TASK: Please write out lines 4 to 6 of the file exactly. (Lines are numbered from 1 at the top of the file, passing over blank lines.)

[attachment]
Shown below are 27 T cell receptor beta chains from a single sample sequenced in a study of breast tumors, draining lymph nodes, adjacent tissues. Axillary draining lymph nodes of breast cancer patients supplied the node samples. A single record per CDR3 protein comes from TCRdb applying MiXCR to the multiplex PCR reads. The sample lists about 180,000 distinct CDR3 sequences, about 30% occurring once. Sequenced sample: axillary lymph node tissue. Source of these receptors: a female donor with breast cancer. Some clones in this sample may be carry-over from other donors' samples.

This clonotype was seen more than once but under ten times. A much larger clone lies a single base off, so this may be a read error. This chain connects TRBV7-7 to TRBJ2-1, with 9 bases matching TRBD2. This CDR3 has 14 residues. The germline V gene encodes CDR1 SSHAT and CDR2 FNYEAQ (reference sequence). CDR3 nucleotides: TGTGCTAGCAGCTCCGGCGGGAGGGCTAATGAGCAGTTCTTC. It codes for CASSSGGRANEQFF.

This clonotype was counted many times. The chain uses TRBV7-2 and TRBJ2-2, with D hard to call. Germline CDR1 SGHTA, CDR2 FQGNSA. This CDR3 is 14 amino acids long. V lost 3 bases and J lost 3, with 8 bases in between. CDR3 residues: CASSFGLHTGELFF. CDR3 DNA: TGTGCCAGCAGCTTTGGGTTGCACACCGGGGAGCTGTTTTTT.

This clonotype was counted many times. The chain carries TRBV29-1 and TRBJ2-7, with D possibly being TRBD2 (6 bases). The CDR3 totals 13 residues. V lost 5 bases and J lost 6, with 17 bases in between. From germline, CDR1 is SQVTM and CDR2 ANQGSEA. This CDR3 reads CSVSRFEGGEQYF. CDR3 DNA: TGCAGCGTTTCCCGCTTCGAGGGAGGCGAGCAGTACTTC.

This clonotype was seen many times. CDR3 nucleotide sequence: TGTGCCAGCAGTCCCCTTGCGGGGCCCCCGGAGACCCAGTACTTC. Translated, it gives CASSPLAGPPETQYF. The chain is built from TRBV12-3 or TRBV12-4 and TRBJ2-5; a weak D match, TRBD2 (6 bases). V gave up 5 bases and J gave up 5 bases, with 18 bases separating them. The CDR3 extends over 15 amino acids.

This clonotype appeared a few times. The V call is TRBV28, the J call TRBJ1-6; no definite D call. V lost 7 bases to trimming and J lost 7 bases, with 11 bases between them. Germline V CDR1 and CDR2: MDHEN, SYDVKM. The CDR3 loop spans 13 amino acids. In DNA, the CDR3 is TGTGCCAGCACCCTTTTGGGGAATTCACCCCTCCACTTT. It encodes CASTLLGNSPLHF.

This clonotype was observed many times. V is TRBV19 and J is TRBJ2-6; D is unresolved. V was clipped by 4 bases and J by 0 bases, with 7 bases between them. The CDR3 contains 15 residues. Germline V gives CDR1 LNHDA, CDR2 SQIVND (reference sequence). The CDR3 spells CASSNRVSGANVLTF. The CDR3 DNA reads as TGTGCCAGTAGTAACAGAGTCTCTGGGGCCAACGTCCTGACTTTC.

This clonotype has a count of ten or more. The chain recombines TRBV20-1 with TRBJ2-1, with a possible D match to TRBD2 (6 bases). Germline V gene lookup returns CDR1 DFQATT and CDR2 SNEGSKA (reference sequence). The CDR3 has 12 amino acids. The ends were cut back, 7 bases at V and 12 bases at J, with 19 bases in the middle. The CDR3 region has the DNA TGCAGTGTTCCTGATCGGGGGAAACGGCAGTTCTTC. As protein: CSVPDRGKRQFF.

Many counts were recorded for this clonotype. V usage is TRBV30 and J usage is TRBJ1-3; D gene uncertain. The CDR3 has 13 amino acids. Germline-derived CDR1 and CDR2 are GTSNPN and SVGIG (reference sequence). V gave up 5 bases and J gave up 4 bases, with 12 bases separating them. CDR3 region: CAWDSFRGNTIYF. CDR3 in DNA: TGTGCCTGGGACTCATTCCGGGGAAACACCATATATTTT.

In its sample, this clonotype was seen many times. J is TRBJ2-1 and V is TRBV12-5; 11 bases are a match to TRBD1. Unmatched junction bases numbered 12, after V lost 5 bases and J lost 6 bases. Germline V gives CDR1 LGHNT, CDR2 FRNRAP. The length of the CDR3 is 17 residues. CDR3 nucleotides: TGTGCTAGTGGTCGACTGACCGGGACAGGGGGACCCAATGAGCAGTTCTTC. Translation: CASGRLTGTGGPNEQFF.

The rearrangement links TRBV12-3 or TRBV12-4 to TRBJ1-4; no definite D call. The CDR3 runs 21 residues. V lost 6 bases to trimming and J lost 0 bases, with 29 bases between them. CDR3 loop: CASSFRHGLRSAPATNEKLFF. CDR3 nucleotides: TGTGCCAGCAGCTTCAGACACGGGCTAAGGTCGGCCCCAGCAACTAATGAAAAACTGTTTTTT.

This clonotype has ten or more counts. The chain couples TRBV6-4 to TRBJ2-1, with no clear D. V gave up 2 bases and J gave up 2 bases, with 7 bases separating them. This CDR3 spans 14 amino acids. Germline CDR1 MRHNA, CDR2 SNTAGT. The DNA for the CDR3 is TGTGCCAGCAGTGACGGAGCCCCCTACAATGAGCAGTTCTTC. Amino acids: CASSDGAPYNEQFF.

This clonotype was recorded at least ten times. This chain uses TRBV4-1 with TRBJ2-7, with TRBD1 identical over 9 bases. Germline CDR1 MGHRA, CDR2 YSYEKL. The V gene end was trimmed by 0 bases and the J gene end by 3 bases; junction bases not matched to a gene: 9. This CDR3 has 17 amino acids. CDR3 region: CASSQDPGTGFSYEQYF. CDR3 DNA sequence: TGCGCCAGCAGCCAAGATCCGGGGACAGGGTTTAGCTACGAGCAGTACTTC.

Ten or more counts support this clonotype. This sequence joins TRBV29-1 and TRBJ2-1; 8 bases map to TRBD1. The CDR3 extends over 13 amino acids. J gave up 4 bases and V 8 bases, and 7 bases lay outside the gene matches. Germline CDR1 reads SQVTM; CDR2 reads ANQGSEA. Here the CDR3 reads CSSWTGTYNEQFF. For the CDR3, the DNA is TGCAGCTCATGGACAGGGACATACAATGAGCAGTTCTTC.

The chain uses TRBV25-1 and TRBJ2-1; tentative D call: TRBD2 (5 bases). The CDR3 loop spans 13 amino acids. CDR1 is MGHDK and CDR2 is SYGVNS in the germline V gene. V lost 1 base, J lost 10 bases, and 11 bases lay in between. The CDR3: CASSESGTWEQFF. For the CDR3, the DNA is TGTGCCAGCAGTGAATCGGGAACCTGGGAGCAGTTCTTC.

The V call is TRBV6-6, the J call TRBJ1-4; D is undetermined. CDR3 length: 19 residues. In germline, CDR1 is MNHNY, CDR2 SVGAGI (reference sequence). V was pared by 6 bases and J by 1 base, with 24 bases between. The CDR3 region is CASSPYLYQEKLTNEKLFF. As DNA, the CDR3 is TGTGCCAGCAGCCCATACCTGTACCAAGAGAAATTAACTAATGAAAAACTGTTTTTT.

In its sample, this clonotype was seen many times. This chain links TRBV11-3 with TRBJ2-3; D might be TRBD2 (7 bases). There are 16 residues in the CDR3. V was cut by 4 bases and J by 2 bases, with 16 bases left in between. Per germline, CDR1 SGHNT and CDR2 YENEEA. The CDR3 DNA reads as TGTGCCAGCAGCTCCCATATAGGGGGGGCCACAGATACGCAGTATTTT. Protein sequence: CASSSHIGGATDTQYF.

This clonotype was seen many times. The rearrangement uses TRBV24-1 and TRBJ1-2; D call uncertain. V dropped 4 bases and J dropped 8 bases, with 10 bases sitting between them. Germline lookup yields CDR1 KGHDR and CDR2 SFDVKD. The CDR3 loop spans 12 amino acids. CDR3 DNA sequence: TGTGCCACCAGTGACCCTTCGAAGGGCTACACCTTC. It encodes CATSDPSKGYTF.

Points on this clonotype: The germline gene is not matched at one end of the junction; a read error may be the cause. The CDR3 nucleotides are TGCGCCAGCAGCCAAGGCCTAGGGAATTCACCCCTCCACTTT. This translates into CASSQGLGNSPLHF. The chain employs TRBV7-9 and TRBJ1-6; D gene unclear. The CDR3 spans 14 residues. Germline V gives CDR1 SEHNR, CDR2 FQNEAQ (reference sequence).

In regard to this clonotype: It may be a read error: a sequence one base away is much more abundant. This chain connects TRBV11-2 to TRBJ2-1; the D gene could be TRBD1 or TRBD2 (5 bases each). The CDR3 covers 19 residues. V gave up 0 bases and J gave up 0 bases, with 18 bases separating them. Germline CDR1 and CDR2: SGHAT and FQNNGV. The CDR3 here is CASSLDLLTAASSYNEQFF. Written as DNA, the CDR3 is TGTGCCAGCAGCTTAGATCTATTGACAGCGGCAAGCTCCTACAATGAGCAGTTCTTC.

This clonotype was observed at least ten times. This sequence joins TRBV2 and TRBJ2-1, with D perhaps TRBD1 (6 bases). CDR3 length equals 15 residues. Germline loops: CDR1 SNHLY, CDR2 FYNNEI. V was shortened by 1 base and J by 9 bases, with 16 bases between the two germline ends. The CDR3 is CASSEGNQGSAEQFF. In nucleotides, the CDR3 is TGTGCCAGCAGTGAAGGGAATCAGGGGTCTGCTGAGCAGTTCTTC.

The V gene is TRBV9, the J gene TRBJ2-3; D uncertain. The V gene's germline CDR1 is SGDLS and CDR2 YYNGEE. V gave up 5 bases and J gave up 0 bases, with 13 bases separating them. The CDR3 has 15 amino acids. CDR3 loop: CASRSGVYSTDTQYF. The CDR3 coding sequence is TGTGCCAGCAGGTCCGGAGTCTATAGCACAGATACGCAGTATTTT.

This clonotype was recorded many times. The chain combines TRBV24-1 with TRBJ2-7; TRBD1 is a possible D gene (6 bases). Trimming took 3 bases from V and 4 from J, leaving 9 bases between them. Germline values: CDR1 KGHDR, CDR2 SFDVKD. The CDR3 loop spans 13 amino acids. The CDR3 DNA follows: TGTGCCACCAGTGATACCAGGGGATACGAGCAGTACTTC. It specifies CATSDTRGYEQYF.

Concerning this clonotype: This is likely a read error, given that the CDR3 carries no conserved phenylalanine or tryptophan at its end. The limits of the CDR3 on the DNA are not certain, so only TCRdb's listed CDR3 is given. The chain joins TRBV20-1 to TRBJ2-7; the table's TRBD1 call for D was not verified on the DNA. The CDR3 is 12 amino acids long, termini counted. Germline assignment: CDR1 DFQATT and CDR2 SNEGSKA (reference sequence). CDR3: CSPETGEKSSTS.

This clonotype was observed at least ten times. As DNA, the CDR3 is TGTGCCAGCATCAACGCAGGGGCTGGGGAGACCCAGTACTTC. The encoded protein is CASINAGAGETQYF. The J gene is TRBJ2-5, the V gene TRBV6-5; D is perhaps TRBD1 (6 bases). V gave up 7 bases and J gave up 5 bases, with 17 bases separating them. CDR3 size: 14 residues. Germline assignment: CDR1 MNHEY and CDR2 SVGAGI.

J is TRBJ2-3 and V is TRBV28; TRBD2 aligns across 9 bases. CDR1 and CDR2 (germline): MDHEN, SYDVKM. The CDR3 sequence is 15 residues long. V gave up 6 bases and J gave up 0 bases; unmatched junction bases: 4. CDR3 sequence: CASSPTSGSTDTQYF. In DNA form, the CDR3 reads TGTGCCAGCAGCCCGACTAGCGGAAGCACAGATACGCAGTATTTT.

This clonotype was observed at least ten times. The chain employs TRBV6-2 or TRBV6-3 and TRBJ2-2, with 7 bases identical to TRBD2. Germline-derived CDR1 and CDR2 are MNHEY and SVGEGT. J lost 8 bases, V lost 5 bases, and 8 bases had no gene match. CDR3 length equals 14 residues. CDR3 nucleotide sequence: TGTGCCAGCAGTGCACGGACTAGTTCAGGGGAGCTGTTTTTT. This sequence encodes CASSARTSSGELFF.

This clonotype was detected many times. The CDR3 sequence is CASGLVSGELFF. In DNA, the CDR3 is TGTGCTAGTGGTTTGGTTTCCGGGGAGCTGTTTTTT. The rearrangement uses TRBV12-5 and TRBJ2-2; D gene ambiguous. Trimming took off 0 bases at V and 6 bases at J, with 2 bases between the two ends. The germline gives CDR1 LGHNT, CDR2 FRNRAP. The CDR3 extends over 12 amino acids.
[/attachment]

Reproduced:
This clonotype was counted many times. The chain carries TRBV29-1 and TRBJ2-7, with D possibly being TRBD2 (6 bases). The CDR3 totals 13 residues. V lost 5 bases and J lost 6, with 17 bases in between. From germline, CDR1 is SQVTM and CDR2 ANQGSEA. This CDR3 reads CSVSRFEGGEQYF. CDR3 DNA: TGCAGCGTTTCCCGCTTCGAGGGAGGCGAGCAGTACTTC.

This clonotype was seen many times. CDR3 nucleotide sequence: TGTGCCAGCAGTCCCCTTGCGGGGCCCCCGGAGACCCAGTACTTC. Translated, it gives CASSPLAGPPETQYF. The chain is built from TRBV12-3 or TRBV12-4 and TRBJ2-5; a weak D match, TRBD2 (6 bases). V gave up 5 bases and J gave up 5 bases, with 18 bases separating them. The CDR3 extends over 15 amino acids.

This clonotype appeared a few times. The V call is TRBV28, the J call TRBJ1-6; no definite D call. V lost 7 bases to trimming and J lost 7 bases, with 11 bases between them. Germline V CDR1 and CDR2: MDHEN, SYDVKM. The CDR3 loop spans 13 amino acids. In DNA, the CDR3 is TGTGCCAGCACCCTTTTGGGGAATTCACCCCTCCACTTT. It encodes CASTLLGNSPLHF.